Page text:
- Manage Substantive Risk. CFIUS jurisdiction to condition or unwind a transaction extends in perpetuity. If the parties close a transaction without filing with CFIUS, and after closing CFIUS learns of the transaction, CFIUS has authority to take adverse action post-closing. Conversely, by filing, the parties avail themselves of the “safe harbor” provided in the law, which prevents any further action by CFIUS after it has reviewed and approved a transaction.
- Manage Timing Risks. By proactively filing with CFIUS, parties exert maximum control over the timeframe of their review. A number of instances have occurred where parties signed a transaction not intending to file with CFIUS, and were informally notified by CFIUS that they should file. The inter-agency process required to provide such notice (or formally compel a notice) is typically very slow, meaning notice from CFIUS can occur just as parties are finalizing their plans to close their transaction. On the other hand, by planning to make a filing and, by filing forcing CFIUS to act on the filing, the parties are accelerating the timeframe.
- Maintain Relationships with the U.S. Government. For a target that has relationships (regulatory or commercial) with the U.S. government, protecting those relationships should be a priority. Filing with CFIUS demonstrates good faith and a desire to be a reliable partner with the U.S. government, and filing assures customers that any risks associated with the investor will be addressed. Similarly, overseas companies wishing to do business in the U.S., or potentially acquire additional U.S. businesses, should prioritize their reputation for openness and transparency with the U.S. regulatory regime. Failure to do so can make future business plans more difficult to carry out.
- Establish and Maintain a Relationship with CFIUS. While the regulations do not specifically address presumptions or evidentiary burdens, it is well known among CFIUS practitioners that proactive engagement with CFIUS yields better results than engagement only after request or compulsion by CFIUS. By proactively filing, the parties begin the process from a position of transparency, which engenders trust with CFIUS. Many of the decisions CFIUS makes depend upon their ability to rely on companies as trustworthy parties in the process.
- Public and Customer Relations. Some transactions garner attention from trade and popular press. Competitors may seize on a foreign investment as an opportunity to pursue a company’s customers. Customers themselves may have questions about operational continuity and security in light of overseas investment. Proactively filing with CFIUS is a sturdy pillar to a public and customer relations strategy.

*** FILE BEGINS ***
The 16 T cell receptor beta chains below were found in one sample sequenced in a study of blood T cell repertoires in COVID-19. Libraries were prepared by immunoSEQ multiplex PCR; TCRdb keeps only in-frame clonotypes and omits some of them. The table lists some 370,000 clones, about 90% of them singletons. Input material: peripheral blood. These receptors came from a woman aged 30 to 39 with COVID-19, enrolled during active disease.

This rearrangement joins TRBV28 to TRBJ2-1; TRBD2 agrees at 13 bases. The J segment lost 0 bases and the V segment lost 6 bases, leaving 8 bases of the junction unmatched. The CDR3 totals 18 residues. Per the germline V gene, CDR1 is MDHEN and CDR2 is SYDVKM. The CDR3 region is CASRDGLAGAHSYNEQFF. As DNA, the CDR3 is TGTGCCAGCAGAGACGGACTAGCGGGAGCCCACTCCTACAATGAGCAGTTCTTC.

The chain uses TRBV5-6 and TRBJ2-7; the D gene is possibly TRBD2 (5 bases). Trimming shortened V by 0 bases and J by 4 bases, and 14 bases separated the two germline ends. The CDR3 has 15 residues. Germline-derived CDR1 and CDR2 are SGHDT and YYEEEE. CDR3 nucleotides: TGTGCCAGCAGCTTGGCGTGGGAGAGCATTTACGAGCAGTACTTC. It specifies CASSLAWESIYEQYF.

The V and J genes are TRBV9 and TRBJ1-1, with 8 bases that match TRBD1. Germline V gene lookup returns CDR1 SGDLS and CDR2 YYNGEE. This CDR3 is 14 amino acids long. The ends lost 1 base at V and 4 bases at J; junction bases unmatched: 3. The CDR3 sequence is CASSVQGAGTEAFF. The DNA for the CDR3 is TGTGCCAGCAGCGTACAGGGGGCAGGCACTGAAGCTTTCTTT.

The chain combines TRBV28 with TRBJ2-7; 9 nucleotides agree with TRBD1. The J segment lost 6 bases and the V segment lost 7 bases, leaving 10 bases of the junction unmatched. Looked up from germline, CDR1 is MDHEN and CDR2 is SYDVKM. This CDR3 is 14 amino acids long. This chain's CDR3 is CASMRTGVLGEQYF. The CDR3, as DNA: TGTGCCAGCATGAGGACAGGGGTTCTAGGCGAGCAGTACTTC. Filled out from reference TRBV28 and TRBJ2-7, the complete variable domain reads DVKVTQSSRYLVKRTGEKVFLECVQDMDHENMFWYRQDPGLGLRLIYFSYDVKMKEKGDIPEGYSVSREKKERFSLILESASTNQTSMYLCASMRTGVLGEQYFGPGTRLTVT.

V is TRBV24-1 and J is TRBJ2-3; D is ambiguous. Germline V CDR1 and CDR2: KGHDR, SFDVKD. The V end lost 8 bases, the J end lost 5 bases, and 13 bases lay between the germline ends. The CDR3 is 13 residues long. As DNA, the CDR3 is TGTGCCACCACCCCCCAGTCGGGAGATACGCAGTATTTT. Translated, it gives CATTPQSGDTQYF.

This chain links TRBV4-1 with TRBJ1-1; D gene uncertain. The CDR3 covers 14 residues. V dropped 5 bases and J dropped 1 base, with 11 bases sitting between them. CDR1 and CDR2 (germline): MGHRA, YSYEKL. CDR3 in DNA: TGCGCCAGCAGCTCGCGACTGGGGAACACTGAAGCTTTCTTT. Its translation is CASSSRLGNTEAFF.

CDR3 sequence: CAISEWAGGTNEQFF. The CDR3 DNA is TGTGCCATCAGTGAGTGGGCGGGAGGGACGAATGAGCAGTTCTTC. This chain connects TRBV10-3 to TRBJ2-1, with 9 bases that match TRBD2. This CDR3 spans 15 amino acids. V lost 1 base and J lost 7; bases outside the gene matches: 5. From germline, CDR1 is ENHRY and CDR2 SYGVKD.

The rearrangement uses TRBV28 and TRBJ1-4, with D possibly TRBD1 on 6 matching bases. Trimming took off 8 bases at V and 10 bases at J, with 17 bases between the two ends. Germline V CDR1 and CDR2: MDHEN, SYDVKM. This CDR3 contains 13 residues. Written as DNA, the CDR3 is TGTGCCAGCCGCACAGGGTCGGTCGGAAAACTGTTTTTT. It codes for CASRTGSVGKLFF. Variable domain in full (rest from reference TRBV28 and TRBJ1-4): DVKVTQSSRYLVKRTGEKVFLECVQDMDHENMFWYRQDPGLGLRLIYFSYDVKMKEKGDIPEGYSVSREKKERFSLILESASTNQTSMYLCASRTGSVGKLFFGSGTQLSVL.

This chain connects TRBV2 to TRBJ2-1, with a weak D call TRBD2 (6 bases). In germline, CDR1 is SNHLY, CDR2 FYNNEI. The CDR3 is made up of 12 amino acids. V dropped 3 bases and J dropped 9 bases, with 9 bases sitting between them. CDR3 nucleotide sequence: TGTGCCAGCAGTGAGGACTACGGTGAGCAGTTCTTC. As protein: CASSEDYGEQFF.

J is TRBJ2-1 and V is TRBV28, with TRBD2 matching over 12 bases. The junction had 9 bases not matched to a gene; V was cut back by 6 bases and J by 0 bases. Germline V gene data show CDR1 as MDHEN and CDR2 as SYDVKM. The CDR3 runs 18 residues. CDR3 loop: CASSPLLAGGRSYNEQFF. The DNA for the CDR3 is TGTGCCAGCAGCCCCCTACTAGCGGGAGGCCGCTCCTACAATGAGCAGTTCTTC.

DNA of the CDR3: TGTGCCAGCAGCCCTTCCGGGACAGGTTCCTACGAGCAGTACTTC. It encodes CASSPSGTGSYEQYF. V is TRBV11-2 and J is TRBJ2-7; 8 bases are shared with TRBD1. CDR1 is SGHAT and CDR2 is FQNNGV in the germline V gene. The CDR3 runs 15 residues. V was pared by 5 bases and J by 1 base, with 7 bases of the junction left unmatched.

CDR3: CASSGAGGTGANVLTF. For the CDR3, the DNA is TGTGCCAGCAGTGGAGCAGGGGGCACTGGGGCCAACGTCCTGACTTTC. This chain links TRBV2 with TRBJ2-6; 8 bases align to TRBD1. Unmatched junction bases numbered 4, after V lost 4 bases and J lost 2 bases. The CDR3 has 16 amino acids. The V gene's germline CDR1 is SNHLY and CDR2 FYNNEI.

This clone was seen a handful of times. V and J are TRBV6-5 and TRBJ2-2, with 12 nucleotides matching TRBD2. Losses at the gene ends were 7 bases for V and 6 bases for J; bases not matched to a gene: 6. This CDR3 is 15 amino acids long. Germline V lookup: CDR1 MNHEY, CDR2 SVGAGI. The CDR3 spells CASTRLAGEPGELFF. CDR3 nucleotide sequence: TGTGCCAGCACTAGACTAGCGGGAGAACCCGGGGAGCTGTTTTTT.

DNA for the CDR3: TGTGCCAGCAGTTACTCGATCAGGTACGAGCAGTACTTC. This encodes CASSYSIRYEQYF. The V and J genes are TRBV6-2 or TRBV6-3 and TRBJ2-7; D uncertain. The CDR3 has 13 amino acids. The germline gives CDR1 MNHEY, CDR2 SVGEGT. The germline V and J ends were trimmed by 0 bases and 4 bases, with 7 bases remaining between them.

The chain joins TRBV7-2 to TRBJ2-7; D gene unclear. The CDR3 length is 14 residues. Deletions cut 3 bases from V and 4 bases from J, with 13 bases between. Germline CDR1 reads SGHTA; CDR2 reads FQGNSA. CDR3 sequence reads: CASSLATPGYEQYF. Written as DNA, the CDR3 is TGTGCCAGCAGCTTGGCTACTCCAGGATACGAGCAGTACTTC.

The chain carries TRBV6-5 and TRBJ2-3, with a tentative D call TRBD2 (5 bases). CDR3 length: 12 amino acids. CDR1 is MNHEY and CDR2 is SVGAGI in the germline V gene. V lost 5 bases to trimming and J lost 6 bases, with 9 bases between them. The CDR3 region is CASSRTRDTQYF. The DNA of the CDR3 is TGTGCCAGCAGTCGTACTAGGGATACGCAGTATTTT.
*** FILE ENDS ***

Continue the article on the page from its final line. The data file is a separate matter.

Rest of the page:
- General Posture of Transparency. In the global marketplace, a transparent approach to regulators helps to guard against unintended consequences. CFIUS is one of the preeminent national security review panels in the world. Review and clearance by CFIUS helps to assure other regulatory bodies, as well as future customers and targets, that a company and its parent entities are sophisticated, transparent participants in the global economy.
My transaction simply cannot be delayed for a CFIUS review. What should we do?
Proactively filing with CFIUS is the ideal scenario to manage CFIUS-related risk. There are, however, ways to manage the risk of adverse CFIUS action within the timing constraints of any particular transaction. These are highly case-specific considerations. If you find yourself in such a situation, contact experienced CFIUS counsel. As described elsewhere on www.kabealolaw.com, this firm will either assist you with your case or help you find top caliber CFIUS counsel at another firm.
How much is the filing fee?
There is currently no filing fee. However, any change to CFIUS authorizing legislation will likely require a filing fee to help CFIUS increase its staff and subject matter expert capacities. Under the current no-fee system, bandwidth at CFIUS is under constant strain. Under FIRRMA, the current proposal for a filing fee is 1% of transaction value, capped at $300,000.